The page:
Document Type

Clinical Case Reports

Date of Poster


Date of Submission

May 2020


Case Description

A 47-year-old active male presented with 2.5 years of right hip pain suggestive of labral pathology. Ice, heat, celecoxib, ibuprofen, diclofenac gel, and physical therapy provided minimal relief. A diagnostic intra-articular bupivacaine injection resolved the pain. A subsequent MR arthrogram revealed a non-displaced tear of the right anterior superior acetabular labrum.

In pursuit of conservative treatment, the patient agreed to a series of 3 right hip intra-articular PRP (platelet rich plasma) injections. When he presented for the second injection, he reported his pain had decreased by 20% and he was tolerating light running. Due to improvement in symptoms, an MR arthrogram was ordered to evaluate for structural change.

The repeat MR arthrogram showed slightly increased displacement of the labral tear.

Conclusion and Discussion

There is evidence that PRP can improve pain and function in patients with hip labral tears1. Structural change through PRP injection for hip labral tears has not been previously evaluated. In this case, PRP appeared to decrease the patient’s pain and improve function, but subsequent imaging showed worsening of the labral injury. Functional improvement did not correlate with structural improvement. This may be due to a variety of factors, such as increased activity following PRP procedures, or improved anti-inflammatory and cytokine involvement in the hip joint following PRP leading to pain relief rather than tissue regeneration.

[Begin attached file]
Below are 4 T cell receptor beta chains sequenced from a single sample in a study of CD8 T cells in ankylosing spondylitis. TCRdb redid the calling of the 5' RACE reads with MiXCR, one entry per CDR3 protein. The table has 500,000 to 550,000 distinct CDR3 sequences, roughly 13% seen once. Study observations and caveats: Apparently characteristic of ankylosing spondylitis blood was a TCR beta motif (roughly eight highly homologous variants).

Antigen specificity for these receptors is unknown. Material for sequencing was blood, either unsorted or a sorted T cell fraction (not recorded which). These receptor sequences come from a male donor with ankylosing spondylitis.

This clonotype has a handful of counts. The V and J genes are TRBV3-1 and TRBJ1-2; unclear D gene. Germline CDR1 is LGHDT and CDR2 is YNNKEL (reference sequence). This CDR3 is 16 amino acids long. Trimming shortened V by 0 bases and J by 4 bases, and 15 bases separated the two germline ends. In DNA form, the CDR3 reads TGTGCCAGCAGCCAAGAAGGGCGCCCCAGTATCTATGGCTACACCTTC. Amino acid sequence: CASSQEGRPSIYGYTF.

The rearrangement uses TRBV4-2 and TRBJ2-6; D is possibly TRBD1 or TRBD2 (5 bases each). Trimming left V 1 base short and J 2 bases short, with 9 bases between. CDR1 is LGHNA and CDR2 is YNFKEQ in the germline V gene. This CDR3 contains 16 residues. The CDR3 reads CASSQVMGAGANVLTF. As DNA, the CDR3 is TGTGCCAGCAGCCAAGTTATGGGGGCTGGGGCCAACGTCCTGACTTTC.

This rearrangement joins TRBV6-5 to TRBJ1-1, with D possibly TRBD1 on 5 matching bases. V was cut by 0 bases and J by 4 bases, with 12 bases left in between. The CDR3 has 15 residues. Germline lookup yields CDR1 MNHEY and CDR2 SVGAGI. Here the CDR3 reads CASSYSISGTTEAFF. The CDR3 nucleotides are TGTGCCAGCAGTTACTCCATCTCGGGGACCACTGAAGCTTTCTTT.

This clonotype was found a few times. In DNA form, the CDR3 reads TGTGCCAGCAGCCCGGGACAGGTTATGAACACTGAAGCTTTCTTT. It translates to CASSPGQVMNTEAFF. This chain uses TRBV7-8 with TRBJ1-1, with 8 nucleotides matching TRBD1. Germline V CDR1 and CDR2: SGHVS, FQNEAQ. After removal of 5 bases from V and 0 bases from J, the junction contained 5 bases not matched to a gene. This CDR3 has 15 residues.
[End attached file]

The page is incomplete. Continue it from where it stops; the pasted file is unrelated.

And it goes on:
PRP appears to be a safe and conservative option for decreasing pain and improving function in hip labral tears. However, more studies are needed to delineate the etiology of pain relief following PRP, as MRI imaging revealed apparent worsening of labral injury despite patient’s improvement in pain. Future large studies should include follow-up imaging to assess for correlation of functional change and structural change.


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Is Part Of

VCU School of Medicine GME Resident and Fellow Research Day Posters